As of January 1, 2020 this library no longer supports Python 2 on the latest released version. Library versions released prior to that date will continue to be available. For more information please visit Python 2 support on Google Cloud.



For a language agnostic overview of authentication on Google Cloud, see Authentication Overview.

  • If you’re running in a Google Virtual Machine Environment (Compute Engine, App Engine, Cloud Run, Cloud Functions), authentication should “just work”.

  • If you’re developing locally, the easiest way to authenticate is using the Google Cloud SDK:

    $ gcloud auth application-default login

    Note that this command generates credentials for client libraries. To authenticate the CLI itself, use:

    $ gcloud auth login

    Previously, gcloud auth login was used for both use cases. If your gcloud installation does not support the new command, please update it:

    $ gcloud components update
  • If you’re running your application elsewhere, you should download a service account JSON keyfile and point to it using an environment variable:

    $ export GOOGLE_APPLICATION_CREDENTIALS="/path/to/keyfile.json"

Client-Provided Authentication

Every package uses a Client as a base for interacting with an API. For example:

from import datastore
client = datastore.Client()

Passing no arguments at all will “just work” if you’ve followed the instructions in the Overview. The credentials are inferred from your local environment by using Google Application Default Credentials.

Credential Discovery Precedence

When loading the Application Default Credentials, the library will check for credentials in your environment by following the precedence outlined by google.auth.default().

Explicit Credentials

The Application Default Credentials discussed above can be useful if your code needs to run in many different environments or if you just don’t want authentication to be a focus in your code.

However, you may want to be explicit because

  • your code will only run in one place

  • you may have code which needs to be run as a specific service account every time (rather than with the locally inferred credentials)

  • you may want to use two separate accounts to simultaneously access data from different projects

In these situations, you can create an explicit Credentials object suited to your environment. After creation, you can pass it directly to a Client:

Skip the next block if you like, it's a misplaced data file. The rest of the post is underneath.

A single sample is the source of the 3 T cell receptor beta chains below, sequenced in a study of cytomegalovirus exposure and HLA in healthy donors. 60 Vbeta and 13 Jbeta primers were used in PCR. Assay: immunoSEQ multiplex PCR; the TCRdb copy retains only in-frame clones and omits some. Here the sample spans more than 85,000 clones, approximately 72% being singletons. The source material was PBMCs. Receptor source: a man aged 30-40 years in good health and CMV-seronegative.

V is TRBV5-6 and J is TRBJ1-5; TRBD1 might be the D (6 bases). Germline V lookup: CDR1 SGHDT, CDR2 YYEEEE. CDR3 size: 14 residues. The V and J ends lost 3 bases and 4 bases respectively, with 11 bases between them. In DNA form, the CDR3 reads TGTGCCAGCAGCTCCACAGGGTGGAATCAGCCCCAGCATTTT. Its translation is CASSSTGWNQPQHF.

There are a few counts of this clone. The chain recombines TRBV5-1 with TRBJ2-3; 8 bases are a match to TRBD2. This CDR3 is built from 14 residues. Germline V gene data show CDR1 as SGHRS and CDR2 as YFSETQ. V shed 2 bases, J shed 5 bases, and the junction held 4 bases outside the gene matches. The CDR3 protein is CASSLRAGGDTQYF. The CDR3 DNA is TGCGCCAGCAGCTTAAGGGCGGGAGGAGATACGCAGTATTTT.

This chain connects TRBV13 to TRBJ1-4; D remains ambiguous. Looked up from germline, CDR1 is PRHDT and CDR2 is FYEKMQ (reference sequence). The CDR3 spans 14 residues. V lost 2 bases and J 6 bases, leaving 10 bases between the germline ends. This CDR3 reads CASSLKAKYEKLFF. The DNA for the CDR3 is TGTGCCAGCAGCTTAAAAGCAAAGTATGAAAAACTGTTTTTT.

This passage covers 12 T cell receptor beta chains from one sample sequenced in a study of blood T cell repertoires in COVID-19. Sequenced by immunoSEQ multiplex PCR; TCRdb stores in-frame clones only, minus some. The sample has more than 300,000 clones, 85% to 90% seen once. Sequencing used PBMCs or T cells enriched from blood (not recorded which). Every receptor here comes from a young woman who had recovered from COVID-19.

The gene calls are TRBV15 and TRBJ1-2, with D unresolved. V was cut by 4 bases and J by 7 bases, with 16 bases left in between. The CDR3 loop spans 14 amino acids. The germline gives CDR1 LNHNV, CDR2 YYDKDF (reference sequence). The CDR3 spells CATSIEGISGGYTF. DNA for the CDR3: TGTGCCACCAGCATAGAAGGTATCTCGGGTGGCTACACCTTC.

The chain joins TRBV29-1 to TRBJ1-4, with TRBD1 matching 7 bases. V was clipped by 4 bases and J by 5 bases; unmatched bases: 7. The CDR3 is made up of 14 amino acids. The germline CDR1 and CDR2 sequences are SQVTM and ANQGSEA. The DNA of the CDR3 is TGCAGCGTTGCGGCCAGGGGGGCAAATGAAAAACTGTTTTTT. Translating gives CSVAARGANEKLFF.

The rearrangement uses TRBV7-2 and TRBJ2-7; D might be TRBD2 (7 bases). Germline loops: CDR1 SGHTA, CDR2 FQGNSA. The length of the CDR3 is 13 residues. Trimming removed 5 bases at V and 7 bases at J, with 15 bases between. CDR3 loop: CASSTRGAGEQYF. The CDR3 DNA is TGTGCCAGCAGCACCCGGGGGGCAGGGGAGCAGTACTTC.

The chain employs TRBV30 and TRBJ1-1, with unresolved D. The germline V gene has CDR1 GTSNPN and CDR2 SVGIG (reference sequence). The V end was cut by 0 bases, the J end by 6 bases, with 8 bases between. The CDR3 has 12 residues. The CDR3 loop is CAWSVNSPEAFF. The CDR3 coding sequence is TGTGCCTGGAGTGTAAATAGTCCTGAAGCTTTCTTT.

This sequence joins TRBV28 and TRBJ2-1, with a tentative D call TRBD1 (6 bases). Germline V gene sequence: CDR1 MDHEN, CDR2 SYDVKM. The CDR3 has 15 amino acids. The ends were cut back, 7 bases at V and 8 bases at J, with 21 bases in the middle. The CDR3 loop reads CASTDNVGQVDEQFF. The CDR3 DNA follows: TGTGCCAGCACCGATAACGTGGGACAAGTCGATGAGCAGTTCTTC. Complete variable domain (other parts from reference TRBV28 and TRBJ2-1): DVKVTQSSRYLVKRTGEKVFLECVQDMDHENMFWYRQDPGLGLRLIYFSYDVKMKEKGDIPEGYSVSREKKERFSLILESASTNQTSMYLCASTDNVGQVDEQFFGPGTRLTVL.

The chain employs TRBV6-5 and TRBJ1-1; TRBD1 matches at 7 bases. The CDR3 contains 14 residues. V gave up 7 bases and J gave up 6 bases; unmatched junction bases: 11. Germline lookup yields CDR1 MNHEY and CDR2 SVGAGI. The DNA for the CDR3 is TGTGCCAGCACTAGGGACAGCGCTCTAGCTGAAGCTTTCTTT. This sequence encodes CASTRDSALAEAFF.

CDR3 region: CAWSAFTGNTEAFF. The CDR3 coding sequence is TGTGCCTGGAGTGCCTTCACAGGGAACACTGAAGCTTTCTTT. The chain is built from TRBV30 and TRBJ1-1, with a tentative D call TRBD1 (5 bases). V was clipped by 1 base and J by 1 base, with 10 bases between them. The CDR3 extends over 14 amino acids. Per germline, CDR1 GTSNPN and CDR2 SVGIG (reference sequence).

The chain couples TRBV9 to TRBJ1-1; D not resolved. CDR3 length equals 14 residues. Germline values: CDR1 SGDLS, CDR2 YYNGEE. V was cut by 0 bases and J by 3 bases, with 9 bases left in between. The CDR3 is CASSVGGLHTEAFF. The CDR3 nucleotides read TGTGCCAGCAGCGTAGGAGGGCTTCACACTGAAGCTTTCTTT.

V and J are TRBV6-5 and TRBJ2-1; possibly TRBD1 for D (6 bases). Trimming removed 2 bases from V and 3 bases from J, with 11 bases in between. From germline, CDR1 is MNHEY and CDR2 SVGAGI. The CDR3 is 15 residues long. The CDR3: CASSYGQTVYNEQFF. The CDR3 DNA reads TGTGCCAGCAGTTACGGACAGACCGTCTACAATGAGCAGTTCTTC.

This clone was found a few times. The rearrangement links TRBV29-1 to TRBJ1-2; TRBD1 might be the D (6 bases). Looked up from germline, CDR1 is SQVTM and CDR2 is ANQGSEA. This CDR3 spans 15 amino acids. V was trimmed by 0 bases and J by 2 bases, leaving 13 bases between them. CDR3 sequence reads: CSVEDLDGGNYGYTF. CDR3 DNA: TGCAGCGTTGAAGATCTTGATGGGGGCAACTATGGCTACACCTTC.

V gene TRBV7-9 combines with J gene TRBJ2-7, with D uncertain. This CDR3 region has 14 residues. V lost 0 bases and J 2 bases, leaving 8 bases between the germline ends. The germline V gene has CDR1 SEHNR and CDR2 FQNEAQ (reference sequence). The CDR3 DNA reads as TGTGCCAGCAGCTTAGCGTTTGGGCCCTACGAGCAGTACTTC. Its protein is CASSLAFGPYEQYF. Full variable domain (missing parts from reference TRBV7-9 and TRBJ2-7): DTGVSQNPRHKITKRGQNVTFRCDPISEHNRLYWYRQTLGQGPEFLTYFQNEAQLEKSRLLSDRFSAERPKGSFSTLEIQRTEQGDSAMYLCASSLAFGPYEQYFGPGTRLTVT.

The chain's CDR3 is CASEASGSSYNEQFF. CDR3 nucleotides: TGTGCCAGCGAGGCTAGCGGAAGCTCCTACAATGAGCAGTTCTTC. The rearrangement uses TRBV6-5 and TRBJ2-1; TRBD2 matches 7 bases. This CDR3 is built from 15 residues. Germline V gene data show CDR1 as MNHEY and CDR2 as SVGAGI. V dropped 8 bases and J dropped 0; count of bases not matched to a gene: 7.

client = Client(credentials=credentials)


To create a credentials object, follow the google-auth-guide.

Google Compute Engine Environment

These credentials are used in Google Virtual Machine Environments. This includes most App Engine runtimes, Compute Engine, Cloud Functions, and Cloud Run.

To create credentials:

from google.auth import compute_engine
credentials = compute_engine.Credentials()

Service Accounts

A service account is stored in a JSON keyfile.

from google.oauth2 import service_account

credentials = service_account.Credentials.from_service_account_file(

A JSON string or dictionary:

import json

from google.oauth2 import service_account

json_account_info = json.loads(...)  # convert JSON to dictionary
credentials = service_account.Credentials.from_service_account_info(


Previously the Google Cloud Console would issue a PKCS12/P12 key for your service account. This library does not support that key format. You can generate a new JSON key for the same service account from the console.

User Accounts (3-legged OAuth 2.0) with a refresh token

The majority of cases are intended to authenticate machines or workers rather than actual user accounts. However, it’s also possible to call Google Cloud APIs with a user account via OAuth 2.0.


A production application should use a service account, but you may wish to use your own personal user account when first getting started with the google-cloud-* library.

The simplest way to use credentials from a user account is via Application Default Credentials using gcloud auth application-default login (as mentioned above) and google.auth.default():

import google.auth

credentials, project = google.auth.default()

This will still follow the precedence described above, so be sure none of the other possible environments conflict with your user provided credentials.


Setting up a Service Account

If your application is not running on a Google Virtual Machine Environment, you need a Service Account. See Creating a Service Account.

Using Google Compute Engine

If your code is running on Google Compute Engine, using the inferred Google Application Default Credentials will be sufficient for retrieving credentials.

However, by default your credentials may not grant you access to the services you intend to use. Be sure when you set up the GCE instance, you add the correct scopes for the APIs you want to access:

  • All APIs



For scopes for specific APIs see OAuth 2.0 Scopes for Google APIs